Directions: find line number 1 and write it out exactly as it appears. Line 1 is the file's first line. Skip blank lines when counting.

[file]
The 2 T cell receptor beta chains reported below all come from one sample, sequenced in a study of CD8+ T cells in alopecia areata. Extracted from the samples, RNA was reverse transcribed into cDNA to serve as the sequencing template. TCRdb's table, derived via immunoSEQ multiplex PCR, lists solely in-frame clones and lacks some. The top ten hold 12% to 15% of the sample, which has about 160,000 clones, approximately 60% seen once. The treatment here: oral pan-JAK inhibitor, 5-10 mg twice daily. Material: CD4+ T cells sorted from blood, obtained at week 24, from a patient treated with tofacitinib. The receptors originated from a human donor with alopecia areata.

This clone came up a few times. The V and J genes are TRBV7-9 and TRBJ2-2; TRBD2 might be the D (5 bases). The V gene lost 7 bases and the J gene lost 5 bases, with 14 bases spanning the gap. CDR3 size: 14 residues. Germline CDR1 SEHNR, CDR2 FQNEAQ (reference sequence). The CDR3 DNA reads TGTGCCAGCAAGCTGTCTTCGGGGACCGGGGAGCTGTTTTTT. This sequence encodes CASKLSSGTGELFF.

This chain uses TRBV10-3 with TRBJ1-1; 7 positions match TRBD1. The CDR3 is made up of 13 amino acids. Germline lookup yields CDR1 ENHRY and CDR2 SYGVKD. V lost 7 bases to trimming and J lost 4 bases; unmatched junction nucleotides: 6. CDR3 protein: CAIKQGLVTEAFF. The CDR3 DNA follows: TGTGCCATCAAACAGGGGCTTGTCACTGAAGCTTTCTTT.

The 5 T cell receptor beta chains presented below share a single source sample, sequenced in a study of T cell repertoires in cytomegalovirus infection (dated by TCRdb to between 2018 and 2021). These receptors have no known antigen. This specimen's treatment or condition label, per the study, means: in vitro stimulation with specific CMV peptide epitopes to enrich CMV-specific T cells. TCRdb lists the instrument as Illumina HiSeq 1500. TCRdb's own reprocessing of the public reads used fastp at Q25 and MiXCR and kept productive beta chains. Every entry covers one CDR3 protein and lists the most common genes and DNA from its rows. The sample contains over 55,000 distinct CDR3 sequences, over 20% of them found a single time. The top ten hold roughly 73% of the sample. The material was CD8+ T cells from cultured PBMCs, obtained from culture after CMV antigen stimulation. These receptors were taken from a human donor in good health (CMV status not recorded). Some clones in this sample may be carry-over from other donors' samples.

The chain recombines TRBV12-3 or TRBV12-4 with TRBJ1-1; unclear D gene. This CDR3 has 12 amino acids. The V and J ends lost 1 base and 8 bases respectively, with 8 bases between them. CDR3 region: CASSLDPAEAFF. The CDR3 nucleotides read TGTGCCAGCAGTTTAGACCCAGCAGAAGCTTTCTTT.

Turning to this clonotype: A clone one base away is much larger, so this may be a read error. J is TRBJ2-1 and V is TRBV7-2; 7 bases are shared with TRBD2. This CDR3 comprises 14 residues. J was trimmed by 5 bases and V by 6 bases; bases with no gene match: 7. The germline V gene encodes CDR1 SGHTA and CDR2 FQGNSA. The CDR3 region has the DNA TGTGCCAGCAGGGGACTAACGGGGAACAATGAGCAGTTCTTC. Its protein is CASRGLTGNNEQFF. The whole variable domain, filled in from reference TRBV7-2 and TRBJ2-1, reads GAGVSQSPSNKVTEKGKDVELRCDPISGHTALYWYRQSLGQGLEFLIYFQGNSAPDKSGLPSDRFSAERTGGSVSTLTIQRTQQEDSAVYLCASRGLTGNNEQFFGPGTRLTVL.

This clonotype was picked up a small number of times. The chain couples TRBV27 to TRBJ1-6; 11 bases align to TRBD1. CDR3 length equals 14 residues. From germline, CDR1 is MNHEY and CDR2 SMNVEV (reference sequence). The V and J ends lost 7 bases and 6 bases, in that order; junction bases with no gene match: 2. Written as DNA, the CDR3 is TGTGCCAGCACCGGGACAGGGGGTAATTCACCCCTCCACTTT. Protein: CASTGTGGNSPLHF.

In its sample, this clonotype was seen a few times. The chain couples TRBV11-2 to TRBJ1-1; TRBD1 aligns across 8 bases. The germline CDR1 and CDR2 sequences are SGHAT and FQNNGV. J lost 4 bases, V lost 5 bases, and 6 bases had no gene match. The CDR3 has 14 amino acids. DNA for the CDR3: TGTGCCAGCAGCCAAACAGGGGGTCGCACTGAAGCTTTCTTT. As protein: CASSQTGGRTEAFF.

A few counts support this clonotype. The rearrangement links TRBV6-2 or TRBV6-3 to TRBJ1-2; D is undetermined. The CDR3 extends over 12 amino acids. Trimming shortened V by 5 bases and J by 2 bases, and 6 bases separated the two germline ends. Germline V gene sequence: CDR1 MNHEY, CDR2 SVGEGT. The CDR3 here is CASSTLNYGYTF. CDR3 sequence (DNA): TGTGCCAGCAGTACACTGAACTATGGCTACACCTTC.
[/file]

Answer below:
The 2 T cell receptor beta chains reported below all come from one sample, sequenced in a study of CD8+ T cells in alopecia areata. Extracted from the samples, RNA was reverse transcribed into cDNA to serve as the sequencing template. TCRdb's table, derived via immunoSEQ multiplex PCR, lists solely in-frame clones and lacks some. The top ten hold 12% to 15% of the sample, which has about 160,000 clones, approximately 60% seen once. The treatment here: oral pan-JAK inhibitor, 5-10 mg twice daily. Material: CD4+ T cells sorted from blood, obtained at week 24, from a patient treated with tofacitinib. The receptors originated from a human donor with alopecia areata.